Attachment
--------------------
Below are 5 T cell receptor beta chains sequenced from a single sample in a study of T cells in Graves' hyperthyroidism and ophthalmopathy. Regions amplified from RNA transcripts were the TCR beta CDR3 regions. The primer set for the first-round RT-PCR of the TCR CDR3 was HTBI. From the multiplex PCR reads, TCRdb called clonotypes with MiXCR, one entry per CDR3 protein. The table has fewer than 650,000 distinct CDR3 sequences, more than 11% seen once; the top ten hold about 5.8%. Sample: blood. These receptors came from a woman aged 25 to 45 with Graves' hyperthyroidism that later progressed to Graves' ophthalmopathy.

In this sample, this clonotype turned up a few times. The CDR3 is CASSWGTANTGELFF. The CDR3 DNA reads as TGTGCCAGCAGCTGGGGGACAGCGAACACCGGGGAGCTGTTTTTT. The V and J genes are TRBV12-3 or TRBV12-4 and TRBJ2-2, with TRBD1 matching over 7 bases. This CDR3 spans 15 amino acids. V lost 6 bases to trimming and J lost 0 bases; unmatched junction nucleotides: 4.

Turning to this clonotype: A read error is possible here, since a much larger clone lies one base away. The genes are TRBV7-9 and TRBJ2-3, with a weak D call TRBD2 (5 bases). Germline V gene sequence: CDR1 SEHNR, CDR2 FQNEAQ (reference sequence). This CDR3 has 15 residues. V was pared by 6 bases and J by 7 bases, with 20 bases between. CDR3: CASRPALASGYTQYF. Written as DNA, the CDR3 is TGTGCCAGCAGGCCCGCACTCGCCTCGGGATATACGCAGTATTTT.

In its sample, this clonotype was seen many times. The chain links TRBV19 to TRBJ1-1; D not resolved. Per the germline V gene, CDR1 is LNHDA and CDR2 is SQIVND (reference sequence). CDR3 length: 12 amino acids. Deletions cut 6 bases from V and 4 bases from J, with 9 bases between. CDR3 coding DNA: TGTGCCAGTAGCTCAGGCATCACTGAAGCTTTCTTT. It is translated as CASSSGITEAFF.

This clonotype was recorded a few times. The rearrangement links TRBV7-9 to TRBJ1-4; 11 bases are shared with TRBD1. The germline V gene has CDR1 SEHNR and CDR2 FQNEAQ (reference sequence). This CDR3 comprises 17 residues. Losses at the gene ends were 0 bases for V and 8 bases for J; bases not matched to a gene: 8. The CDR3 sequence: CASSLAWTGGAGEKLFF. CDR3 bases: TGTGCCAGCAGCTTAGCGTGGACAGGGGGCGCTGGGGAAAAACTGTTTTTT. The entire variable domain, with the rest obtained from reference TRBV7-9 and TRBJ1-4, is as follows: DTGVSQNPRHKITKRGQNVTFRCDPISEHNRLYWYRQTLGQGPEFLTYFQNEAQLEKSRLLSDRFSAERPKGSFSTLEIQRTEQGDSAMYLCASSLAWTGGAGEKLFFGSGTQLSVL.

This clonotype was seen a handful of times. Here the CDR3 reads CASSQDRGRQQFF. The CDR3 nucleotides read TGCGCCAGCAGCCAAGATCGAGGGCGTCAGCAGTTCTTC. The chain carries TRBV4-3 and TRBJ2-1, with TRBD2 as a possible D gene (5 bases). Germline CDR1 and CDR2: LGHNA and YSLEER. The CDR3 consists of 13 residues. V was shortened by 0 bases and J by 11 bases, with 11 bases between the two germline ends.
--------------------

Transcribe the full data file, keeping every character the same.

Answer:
Below are 5 T cell receptor beta chains sequenced from a single sample in a study of T cells in Graves' hyperthyroidism and ophthalmopathy. Regions amplified from RNA transcripts were the TCR beta CDR3 regions. The primer set for the first-round RT-PCR of the TCR CDR3 was HTBI. From the multiplex PCR reads, TCRdb called clonotypes with MiXCR, one entry per CDR3 protein. The table has fewer than 650,000 distinct CDR3 sequences, more than 11% seen once; the top ten hold about 5.8%. Sample: blood. These receptors came from a woman aged 25 to 45 with Graves' hyperthyroidism that later progressed to Graves' ophthalmopathy.

In this sample, this clonotype turned up a few times. The CDR3 is CASSWGTANTGELFF. The CDR3 DNA reads as TGTGCCAGCAGCTGGGGGACAGCGAACACCGGGGAGCTGTTTTTT. The V and J genes are TRBV12-3 or TRBV12-4 and TRBJ2-2, with TRBD1 matching over 7 bases. This CDR3 spans 15 amino acids. V lost 6 bases to trimming and J lost 0 bases; unmatched junction nucleotides: 4.

Turning to this clonotype: A read error is possible here, since a much larger clone lies one base away. The genes are TRBV7-9 and TRBJ2-3, with a weak D call TRBD2 (5 bases). Germline V gene sequence: CDR1 SEHNR, CDR2 FQNEAQ (reference sequence). This CDR3 has 15 residues. V was pared by 6 bases and J by 7 bases, with 20 bases between. CDR3: CASRPALASGYTQYF. Written as DNA, the CDR3 is TGTGCCAGCAGGCCCGCACTCGCCTCGGGATATACGCAGTATTTT.

In its sample, this clonotype was seen many times. The chain links TRBV19 to TRBJ1-1; D not resolved. Per the germline V gene, CDR1 is LNHDA and CDR2 is SQIVND (reference sequence). CDR3 length: 12 amino acids. Deletions cut 6 bases from V and 4 bases from J, with 9 bases between. CDR3 coding DNA: TGTGCCAGTAGCTCAGGCATCACTGAAGCTTTCTTT. It is translated as CASSSGITEAFF.

This clonotype was recorded a few times. The rearrangement links TRBV7-9 to TRBJ1-4; 11 bases are shared with TRBD1. The germline V gene has CDR1 SEHNR and CDR2 FQNEAQ (reference sequence). This CDR3 comprises 17 residues. Losses at the gene ends were 0 bases for V and 8 bases for J; bases not matched to a gene: 8. The CDR3 sequence: CASSLAWTGGAGEKLFF. CDR3 bases: TGTGCCAGCAGCTTAGCGTGGACAGGGGGCGCTGGGGAAAAACTGTTTTTT. The entire variable domain, with the rest obtained from reference TRBV7-9 and TRBJ1-4, is as follows: DTGVSQNPRHKITKRGQNVTFRCDPISEHNRLYWYRQTLGQGPEFLTYFQNEAQLEKSRLLSDRFSAERPKGSFSTLEIQRTEQGDSAMYLCASSLAWTGGAGEKLFFGSGTQLSVL.

This clonotype was seen a handful of times. Here the CDR3 reads CASSQDRGRQQFF. The CDR3 nucleotides read TGCGCCAGCAGCCAAGATCGAGGGCGTCAGCAGTTCTTC. The chain carries TRBV4-3 and TRBJ2-1, with TRBD2 as a possible D gene (5 bases). Germline CDR1 and CDR2: LGHNA and YSLEER. The CDR3 consists of 13 residues. V was shortened by 0 bases and J by 11 bases, with 11 bases between the two germline ends.